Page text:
Beaufort Analysis 266 – Letting the air out of the balloon

Investors have grown accustomed to global equity markets climbing to new highs, but last week was the first time, in a long time, that we witnessed a true return to market volatility.

Driven by rising inflation and an increase in bond yields, the VIX, a measure of market volatility, saw its biggest ever daily jump. In percentage terms, the index leapt +116% from +20.00 to +37.32; the last time we observed a significant jump in the VIX was when China devalued its currency in August 2015, this caused the Shanghai Composite to fall c.8.5% and a spike, albeit brief, in volatility. This increase in volatility remained elevated throughout the week with the VIX hitting an intra-day level of 50.30 midweek, before collapsing to low 20’s and spiking again towards the end of last week, on the back of heightened market sensitivity to macro data.

Moving over to politics, Angela Merkel and the SPD have reached agreement to form a coalition government. Whilst this is good news for Europe and a result that could foster deeper EU integration, SPD members are required to approve the deal, which may not be as simple as it first seems. The US remains in partial shutdown, although progress has been made; the Senate have announced a 2-year budget deal and an extension of the debt ceiling until 23rd March. The deal was approved by the Senate and now requires approval from the House, again, this may not seem as simple as it first seems. Immigration remains a contentious issue in the US and some members are unlikely to back the bill unless open dialogue can be held around this thorny topic. Brexit negotiations remain muddled. The next key event will be a speech from Theresa May, in which she will outline the future relationship Britain wants to have with the EU.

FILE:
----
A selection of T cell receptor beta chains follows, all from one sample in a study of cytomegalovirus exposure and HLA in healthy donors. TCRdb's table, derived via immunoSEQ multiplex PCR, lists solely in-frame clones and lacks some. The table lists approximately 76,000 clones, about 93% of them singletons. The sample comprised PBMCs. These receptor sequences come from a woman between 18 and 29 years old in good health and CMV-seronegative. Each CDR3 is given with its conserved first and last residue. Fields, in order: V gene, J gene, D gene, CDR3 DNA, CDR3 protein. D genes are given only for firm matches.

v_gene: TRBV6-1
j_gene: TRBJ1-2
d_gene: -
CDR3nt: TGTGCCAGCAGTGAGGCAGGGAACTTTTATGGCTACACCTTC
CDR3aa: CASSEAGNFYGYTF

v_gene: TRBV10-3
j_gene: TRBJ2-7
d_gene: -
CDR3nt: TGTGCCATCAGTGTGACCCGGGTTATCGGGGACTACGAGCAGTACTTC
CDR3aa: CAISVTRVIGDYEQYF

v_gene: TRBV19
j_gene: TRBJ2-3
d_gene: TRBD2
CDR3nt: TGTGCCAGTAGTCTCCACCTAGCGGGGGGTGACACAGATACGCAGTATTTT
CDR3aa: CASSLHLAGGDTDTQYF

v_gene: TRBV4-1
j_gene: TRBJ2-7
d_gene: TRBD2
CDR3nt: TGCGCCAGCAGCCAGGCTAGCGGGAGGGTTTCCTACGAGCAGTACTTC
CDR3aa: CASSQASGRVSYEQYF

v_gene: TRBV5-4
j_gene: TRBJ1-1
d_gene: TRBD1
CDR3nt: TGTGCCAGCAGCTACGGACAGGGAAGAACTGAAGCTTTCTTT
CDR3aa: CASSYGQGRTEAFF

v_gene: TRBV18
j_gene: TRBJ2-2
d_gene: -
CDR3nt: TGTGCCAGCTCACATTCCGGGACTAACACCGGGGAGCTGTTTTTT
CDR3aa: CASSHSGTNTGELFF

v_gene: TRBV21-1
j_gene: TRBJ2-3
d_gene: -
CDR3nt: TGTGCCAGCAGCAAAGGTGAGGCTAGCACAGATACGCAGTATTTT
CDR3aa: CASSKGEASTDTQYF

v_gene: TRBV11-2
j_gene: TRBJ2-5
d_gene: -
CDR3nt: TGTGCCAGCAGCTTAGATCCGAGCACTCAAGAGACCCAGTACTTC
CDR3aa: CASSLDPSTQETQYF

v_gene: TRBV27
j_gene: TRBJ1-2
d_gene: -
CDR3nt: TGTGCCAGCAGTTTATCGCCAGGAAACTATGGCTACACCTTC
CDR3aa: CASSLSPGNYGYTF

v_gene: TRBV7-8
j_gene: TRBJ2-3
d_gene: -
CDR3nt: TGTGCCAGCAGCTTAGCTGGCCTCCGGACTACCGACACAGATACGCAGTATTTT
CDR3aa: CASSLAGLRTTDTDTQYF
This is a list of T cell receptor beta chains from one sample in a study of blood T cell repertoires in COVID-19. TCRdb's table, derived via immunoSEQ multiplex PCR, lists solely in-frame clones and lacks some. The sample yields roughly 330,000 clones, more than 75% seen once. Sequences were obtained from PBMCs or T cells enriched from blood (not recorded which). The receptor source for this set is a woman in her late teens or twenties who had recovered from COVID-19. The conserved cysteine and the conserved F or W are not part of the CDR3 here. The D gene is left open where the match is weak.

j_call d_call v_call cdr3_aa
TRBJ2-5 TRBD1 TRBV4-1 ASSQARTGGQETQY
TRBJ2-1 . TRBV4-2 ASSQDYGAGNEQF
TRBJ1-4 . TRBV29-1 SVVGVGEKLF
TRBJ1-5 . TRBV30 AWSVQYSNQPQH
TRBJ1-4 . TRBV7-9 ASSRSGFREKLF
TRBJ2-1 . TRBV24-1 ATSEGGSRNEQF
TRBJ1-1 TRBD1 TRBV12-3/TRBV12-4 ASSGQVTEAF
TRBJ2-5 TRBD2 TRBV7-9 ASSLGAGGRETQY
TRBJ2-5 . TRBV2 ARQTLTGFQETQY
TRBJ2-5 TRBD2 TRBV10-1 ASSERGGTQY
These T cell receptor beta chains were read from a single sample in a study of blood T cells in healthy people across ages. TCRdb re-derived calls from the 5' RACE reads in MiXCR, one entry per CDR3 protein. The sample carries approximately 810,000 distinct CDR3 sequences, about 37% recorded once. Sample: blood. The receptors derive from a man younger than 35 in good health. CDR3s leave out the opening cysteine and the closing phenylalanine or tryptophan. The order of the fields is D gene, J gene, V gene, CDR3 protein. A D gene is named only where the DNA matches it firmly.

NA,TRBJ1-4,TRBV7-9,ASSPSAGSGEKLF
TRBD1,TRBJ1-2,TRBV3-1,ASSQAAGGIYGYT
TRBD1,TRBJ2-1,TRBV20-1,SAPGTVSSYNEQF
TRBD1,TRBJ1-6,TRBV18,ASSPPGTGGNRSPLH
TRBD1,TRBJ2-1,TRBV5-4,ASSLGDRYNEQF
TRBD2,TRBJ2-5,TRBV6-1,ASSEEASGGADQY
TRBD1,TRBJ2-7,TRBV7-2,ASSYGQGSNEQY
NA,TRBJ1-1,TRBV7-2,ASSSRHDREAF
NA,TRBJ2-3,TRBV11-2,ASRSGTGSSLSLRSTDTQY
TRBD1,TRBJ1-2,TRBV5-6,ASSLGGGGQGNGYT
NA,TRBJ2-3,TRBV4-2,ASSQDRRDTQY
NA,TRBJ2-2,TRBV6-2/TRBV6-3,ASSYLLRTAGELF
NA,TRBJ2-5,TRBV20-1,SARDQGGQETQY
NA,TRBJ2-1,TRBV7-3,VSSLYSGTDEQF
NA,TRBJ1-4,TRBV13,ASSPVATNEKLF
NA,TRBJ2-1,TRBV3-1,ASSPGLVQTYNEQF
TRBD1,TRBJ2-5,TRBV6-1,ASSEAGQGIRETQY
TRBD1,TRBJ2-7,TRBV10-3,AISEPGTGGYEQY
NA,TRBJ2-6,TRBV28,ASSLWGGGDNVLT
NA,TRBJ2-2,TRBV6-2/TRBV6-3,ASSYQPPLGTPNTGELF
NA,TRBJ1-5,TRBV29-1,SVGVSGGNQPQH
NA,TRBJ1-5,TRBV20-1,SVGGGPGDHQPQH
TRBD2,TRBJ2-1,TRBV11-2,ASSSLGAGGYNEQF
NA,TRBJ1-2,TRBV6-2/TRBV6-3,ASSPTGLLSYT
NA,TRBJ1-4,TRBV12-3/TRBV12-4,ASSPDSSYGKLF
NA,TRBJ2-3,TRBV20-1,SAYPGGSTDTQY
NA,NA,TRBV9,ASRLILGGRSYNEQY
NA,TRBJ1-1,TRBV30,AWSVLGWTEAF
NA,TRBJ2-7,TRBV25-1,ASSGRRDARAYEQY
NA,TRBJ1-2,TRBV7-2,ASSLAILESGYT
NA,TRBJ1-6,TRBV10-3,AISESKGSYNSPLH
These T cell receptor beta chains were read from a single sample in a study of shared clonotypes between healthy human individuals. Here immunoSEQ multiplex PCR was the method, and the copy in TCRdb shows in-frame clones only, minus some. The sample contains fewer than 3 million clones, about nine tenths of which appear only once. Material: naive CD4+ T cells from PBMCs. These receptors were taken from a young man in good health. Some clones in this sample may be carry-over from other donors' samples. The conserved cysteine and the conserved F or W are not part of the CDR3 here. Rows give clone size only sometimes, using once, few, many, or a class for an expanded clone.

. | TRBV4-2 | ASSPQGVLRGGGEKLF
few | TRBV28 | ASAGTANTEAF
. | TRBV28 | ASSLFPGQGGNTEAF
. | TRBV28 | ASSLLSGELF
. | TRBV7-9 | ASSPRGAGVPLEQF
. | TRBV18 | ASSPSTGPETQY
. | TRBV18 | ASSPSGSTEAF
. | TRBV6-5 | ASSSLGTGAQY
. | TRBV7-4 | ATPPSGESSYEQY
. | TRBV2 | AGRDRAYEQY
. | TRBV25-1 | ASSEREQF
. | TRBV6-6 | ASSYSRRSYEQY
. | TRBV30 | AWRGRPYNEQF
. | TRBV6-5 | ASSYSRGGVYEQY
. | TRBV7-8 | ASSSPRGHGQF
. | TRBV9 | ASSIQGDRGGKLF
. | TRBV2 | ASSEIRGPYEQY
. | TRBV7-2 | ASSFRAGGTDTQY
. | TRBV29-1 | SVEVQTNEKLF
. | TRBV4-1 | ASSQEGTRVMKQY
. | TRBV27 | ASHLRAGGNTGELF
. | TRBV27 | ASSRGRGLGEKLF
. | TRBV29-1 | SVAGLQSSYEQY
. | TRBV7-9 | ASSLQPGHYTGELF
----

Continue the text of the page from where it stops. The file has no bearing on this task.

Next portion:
We have continually highlighted over the last 6 months that the market will not move higher in perpetuity and that there is likely to be a pullback at some stage. We view the current volatility in the market as ‘normal’ and remind clients that inflation and rising bond yields are typical catalysts for markets to recede. However, we view recent market moves as healthy and believe letting the air out will allow markets to consolidate their gains, before moving higher, albeit at a lower pace.

Looking out to the week ahead, the main focus will be on US inflation data, which, should this show signs of softening, will provide a support level for markets. If not, we are likely to see further market volatility as markets adjust to a more normalised environment.